In any discussion that involves news executives, advancing the discussion of “objectivity” past this single point (no one can be totally objective, but it’s still worth striving for) is almost impossible. Believe me, I’ve tried. It’s the mask of impartiality or… an ideological food fight. Those are the two alternatives. Eluding that frame is very, very difficult.

James Poniewozik at… Juan Williams: Did He Have a Problem Opinion, or Do We Have a Problem With Opinions?

If you’ve read me regularly at all, you know I believe it’s counterproductive and useless for journalists to behave as if they have no opinions; no one believes it, and audiences only become more suspicious. (See here for my fuller feelings on fuller disclosure.) All these firings are in some way the collateral damage of the new era of new-media journalism—where openness is encouraged—colliding with the ingrained rules of old journalism, which wants to survive but not necessarily to change.

The Poniewozik post includes a clip of Juan Williams on The O’Reilly Factor after he was bounced from NPR. It should be watched.

Jake Tapper thinks he can thread the needle between analysis and opinion. Consciously striving to be “agnostic” is the trick of it, he says. (Hat tap, Andrew Tyndall.)

Harry Shearer in the comments notes that the role of “news analyst” goes back to Eric Sevareid on CBS. Commentary was considered too risky back then; “analyst” sounded safer.

Public radio finances. The notion of “defunding NPR” is essentially a right-wing fantasy. (Politico: Defunding NPR? It’s not that easy.) The thing to look for is whether Republican congressmen have the cojones to cut off funding to local stations, which are often very popular in their districts. Dollar value in direct appropriation from Congress to NPR: $0. Congress funds the Corporation for Public Broadcasting instead. Dollar value in direct funding from CPB to NPR: $0. The money goes to the local stations.


This is a very nice, thoughtful piece. Nevertheless, I think there is something a bit dogmatic and overly disparaging in Rosen’s references to what used to be called “objectivity” as a “view from nowhere.” I have argued for a very long time that objectivity or whatever you want to call it is ultimately unattainable and journalists who fetishize objectivity set themselves up for failure and ridicule. However, I think there is a point to the idea that journalists should strive to attain objectivity, or whatever you want to call it.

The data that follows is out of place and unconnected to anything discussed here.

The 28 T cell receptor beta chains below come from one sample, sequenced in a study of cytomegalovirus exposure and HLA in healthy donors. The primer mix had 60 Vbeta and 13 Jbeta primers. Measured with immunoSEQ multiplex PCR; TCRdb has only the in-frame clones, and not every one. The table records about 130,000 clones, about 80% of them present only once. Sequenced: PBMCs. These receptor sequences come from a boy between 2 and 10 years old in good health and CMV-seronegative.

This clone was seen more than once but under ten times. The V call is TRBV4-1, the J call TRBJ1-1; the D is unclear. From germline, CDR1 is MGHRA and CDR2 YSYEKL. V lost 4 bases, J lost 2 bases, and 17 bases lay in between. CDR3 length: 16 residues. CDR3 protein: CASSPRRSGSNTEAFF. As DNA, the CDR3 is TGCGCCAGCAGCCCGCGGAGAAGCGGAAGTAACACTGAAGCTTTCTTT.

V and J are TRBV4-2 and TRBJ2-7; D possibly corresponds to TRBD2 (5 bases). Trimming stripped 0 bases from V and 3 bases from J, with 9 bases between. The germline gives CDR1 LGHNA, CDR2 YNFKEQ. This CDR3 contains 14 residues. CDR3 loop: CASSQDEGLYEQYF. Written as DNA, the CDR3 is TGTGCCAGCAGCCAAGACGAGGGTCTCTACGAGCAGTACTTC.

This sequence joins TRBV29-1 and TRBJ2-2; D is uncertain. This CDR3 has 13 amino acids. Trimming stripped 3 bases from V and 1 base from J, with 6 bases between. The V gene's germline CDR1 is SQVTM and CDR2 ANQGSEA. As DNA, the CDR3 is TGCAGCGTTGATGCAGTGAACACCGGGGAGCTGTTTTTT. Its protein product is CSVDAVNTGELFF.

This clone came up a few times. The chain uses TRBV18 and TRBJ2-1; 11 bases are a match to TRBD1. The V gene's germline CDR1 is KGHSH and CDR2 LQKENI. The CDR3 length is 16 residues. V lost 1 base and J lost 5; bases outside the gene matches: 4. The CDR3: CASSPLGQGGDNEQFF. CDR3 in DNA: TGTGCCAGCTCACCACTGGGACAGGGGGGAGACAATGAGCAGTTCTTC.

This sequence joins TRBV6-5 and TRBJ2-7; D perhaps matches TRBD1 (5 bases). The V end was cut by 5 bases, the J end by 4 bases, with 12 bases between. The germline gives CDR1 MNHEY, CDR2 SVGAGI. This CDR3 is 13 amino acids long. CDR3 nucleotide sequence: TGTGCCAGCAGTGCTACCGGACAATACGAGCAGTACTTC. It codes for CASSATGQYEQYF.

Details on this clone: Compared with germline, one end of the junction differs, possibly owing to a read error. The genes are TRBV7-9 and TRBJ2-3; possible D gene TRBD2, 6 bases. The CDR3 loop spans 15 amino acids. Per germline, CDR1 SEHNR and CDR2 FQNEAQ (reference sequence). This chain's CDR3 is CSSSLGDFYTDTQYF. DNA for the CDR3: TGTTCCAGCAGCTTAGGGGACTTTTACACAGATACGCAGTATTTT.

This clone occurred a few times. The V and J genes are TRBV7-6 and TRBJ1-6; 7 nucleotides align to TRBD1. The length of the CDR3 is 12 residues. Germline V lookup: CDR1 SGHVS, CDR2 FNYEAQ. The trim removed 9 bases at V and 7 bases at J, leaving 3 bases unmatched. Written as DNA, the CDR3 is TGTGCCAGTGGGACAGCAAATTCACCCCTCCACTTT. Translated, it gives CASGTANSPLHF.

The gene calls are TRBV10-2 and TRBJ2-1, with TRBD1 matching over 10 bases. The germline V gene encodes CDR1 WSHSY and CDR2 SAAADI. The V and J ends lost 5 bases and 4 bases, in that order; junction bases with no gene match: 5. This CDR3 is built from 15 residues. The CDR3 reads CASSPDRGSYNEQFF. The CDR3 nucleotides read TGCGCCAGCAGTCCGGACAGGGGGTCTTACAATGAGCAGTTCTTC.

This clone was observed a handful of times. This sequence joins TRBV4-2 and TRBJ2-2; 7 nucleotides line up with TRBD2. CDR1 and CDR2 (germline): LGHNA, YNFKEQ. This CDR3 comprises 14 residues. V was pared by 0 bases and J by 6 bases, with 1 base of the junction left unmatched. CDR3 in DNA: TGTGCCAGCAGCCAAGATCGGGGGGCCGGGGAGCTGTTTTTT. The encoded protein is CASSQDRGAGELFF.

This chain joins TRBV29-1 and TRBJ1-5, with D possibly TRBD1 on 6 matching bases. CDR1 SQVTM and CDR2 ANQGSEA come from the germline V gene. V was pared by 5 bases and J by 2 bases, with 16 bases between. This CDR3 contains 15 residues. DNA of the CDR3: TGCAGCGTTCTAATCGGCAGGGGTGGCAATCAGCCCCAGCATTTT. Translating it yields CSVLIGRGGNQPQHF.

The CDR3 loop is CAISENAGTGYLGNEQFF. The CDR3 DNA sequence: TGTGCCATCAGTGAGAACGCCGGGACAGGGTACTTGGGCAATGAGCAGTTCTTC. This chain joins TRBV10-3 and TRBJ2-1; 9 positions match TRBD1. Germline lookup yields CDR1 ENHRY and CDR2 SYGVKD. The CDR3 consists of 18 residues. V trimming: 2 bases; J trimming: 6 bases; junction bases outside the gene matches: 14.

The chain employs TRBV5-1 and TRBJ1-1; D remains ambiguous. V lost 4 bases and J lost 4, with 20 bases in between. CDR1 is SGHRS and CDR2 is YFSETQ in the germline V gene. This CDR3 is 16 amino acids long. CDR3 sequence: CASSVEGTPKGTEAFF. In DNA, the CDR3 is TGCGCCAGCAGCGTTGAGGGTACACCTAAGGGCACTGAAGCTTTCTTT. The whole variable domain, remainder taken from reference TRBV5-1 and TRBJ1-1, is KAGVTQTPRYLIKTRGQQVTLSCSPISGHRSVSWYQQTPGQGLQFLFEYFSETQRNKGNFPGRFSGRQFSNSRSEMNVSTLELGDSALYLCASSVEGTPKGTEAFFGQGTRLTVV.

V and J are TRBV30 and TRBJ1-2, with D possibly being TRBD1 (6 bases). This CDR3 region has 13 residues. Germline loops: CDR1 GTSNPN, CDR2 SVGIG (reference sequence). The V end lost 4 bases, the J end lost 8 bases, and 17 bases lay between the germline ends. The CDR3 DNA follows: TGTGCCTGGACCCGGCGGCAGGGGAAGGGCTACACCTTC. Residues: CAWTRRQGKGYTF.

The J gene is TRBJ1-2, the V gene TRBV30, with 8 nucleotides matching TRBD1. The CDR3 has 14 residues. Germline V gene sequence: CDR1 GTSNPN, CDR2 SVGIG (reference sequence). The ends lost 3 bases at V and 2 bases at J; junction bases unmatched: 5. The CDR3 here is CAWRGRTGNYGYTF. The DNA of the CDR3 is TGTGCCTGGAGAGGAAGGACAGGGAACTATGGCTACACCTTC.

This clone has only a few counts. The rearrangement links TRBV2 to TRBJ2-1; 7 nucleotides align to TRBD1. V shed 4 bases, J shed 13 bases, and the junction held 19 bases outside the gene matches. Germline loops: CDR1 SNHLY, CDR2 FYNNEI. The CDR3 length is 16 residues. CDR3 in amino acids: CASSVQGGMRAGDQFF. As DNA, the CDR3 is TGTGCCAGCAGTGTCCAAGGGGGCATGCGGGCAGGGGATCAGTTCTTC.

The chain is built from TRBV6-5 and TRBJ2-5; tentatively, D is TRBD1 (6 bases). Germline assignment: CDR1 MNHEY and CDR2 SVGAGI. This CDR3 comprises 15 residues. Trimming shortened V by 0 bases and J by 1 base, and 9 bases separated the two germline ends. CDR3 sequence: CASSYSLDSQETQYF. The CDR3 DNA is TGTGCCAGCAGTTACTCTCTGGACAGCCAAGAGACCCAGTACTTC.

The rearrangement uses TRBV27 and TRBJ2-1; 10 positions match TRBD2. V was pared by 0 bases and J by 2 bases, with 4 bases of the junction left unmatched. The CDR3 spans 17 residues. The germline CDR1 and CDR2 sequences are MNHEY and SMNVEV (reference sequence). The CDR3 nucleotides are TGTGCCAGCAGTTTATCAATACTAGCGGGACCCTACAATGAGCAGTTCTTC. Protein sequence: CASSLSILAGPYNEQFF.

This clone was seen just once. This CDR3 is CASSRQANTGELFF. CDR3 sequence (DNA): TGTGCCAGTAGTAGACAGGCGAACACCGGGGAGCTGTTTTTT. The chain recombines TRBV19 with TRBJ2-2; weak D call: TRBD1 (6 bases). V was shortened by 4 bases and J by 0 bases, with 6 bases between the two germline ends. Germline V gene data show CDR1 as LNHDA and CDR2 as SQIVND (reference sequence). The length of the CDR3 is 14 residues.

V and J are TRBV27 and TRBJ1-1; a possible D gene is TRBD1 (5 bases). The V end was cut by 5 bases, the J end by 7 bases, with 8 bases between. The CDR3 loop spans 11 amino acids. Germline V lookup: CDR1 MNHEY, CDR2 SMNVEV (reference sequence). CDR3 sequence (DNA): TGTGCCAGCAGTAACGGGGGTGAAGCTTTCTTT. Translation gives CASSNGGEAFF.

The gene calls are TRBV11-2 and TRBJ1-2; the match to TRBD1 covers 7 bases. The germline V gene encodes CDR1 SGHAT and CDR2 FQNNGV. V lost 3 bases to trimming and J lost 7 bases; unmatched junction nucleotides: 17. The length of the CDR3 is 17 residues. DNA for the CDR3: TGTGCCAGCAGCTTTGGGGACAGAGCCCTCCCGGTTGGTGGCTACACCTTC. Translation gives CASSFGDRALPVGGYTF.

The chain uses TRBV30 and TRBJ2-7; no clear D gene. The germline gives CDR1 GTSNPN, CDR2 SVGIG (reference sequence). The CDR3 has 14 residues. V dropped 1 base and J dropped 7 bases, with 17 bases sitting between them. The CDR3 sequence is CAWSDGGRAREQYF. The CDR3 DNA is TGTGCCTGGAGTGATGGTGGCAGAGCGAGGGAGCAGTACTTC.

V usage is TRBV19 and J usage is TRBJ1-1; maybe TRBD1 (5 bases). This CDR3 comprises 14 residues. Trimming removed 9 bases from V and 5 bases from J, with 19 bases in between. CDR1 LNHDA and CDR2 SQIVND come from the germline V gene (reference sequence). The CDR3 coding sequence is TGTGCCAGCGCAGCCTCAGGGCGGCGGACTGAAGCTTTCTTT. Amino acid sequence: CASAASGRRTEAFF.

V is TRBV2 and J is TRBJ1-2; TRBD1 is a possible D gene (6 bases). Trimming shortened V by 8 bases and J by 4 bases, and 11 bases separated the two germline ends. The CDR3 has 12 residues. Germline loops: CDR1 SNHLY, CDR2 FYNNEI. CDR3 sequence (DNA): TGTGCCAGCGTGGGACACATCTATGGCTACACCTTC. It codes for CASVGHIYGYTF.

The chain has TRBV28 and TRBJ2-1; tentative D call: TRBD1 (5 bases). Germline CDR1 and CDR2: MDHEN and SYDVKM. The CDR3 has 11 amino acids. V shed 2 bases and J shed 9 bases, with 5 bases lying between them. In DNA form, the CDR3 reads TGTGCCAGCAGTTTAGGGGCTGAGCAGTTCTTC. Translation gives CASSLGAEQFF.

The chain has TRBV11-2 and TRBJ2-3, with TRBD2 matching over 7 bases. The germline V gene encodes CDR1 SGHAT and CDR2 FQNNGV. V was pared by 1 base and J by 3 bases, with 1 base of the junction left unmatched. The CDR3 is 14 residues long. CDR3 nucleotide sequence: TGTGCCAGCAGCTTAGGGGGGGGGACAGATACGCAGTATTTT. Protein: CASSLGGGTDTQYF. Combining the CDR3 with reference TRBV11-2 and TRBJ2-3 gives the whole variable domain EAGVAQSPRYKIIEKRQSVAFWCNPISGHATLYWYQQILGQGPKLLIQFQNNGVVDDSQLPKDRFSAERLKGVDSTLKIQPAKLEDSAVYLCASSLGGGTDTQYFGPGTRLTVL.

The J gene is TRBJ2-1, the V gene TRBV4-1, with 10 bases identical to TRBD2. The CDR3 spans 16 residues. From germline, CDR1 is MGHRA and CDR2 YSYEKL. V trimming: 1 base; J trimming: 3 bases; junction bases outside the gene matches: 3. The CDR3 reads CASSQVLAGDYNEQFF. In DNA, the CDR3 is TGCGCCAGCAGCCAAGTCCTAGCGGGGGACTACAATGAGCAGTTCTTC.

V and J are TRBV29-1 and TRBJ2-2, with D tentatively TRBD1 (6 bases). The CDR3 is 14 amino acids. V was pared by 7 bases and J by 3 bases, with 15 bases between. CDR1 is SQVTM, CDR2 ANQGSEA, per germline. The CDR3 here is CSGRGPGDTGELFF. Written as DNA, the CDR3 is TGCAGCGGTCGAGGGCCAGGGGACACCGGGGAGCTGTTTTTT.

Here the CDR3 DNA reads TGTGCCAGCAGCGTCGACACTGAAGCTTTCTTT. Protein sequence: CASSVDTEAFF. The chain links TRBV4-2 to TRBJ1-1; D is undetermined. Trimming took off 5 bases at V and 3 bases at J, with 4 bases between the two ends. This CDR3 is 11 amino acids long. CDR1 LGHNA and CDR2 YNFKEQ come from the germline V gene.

“Objectivity” is an idea that crops up repeatedly in various settings, including journalism but also science. Sometimes the concept takes on slightly different labels. Wikipedia, for example, strives for a “neutral point of view.” Millions of words I’m sure have been wasted on Wikipedia discussion pages arguing about whether a particular sentence, idea or statement is really neutral, and of course no idea truly can be completely. And yet there is a difference, on Wikipedia and in journalism, between a ranting partisan and someone who is trying to be fair, thorough and factual in what they say. Even if this ideal is not perfectly attainable, it is approachable, and I think it is worth encouraging and striving for.

I have come to this conclusion gradually, and somewhat reluctantly. When I was younger and more foolish, I imbibed heavily from the ideas of the left, which was as passionate then as the right is now in its insistence that objectivity is an illusion perpetrated by the ruling class. I’ve come to the conclusion that activists of all stripes — left, right and centrist — dismiss objectivity in part because disparaging the very concept of neutrality or fairness gives them license to fabricate, exaggerate, engage in selective argumentation, and generally spin reality to suit whatever cause or agenda they happen to be currently pushing. And that ain’t good either.

Sheldon, there’s a big difference between a reporter being objective in gathering and analyzing information (like the method Kovach and Rosenstiel advocate in the Elements of Journalism) and the “objective” presentation of information.

The former flows directly from Enlightenment ideals; the latter is largely a marketing gimmick.